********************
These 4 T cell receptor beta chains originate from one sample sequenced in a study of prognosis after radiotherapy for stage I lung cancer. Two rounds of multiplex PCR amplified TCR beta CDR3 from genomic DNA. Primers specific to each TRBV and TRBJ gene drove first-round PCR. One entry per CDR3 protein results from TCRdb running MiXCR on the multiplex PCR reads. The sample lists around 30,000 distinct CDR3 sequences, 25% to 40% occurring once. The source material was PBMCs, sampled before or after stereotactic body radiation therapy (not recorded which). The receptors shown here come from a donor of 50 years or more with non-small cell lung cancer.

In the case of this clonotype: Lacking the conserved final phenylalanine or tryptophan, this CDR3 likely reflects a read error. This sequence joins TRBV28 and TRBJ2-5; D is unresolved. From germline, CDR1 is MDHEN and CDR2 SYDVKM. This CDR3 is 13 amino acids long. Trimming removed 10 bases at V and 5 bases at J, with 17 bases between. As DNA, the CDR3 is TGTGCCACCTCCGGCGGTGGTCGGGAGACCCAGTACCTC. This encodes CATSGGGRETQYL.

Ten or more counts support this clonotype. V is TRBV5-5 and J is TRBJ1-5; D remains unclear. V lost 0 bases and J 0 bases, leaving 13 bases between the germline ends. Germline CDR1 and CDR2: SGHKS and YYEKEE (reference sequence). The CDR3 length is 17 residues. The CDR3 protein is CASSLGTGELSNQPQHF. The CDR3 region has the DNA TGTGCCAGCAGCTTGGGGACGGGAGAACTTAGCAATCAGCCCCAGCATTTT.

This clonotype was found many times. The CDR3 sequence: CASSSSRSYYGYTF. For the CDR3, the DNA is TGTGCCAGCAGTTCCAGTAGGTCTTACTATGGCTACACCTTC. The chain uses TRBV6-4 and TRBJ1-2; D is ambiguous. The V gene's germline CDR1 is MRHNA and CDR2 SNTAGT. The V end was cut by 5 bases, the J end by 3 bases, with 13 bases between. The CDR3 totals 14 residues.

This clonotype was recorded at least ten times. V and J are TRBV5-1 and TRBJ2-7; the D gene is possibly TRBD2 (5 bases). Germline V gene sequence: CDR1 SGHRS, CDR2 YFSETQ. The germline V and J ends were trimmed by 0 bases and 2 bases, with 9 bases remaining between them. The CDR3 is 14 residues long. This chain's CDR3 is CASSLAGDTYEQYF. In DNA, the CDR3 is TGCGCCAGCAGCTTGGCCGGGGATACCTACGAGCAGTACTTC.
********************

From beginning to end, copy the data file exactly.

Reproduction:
These 4 T cell receptor beta chains originate from one sample sequenced in a study of prognosis after radiotherapy for stage I lung cancer. Two rounds of multiplex PCR amplified TCR beta CDR3 from genomic DNA. Primers specific to each TRBV and TRBJ gene drove first-round PCR. One entry per CDR3 protein results from TCRdb running MiXCR on the multiplex PCR reads. The sample lists around 30,000 distinct CDR3 sequences, 25% to 40% occurring once. The source material was PBMCs, sampled before or after stereotactic body radiation therapy (not recorded which). The receptors shown here come from a donor of 50 years or more with non-small cell lung cancer.

In the case of this clonotype: Lacking the conserved final phenylalanine or tryptophan, this CDR3 likely reflects a read error. This sequence joins TRBV28 and TRBJ2-5; D is unresolved. From germline, CDR1 is MDHEN and CDR2 SYDVKM. This CDR3 is 13 amino acids long. Trimming removed 10 bases at V and 5 bases at J, with 17 bases between. As DNA, the CDR3 is TGTGCCACCTCCGGCGGTGGTCGGGAGACCCAGTACCTC. This encodes CATSGGGRETQYL.

Ten or more counts support this clonotype. V is TRBV5-5 and J is TRBJ1-5; D remains unclear. V lost 0 bases and J 0 bases, leaving 13 bases between the germline ends. Germline CDR1 and CDR2: SGHKS and YYEKEE (reference sequence). The CDR3 length is 17 residues. The CDR3 protein is CASSLGTGELSNQPQHF. The CDR3 region has the DNA TGTGCCAGCAGCTTGGGGACGGGAGAACTTAGCAATCAGCCCCAGCATTTT.

This clonotype was found many times. The CDR3 sequence: CASSSSRSYYGYTF. For the CDR3, the DNA is TGTGCCAGCAGTTCCAGTAGGTCTTACTATGGCTACACCTTC. The chain uses TRBV6-4 and TRBJ1-2; D is ambiguous. The V gene's germline CDR1 is MRHNA and CDR2 SNTAGT. The V end was cut by 5 bases, the J end by 3 bases, with 13 bases between. The CDR3 totals 14 residues.

This clonotype was recorded at least ten times. V and J are TRBV5-1 and TRBJ2-7; the D gene is possibly TRBD2 (5 bases). Germline V gene sequence: CDR1 SGHRS, CDR2 YFSETQ. The germline V and J ends were trimmed by 0 bases and 2 bases, with 9 bases remaining between them. The CDR3 is 14 residues long. This chain's CDR3 is CASSLAGDTYEQYF. In DNA, the CDR3 is TGCGCCAGCAGCTTGGCCGGGGATACCTACGAGCAGTACTTC.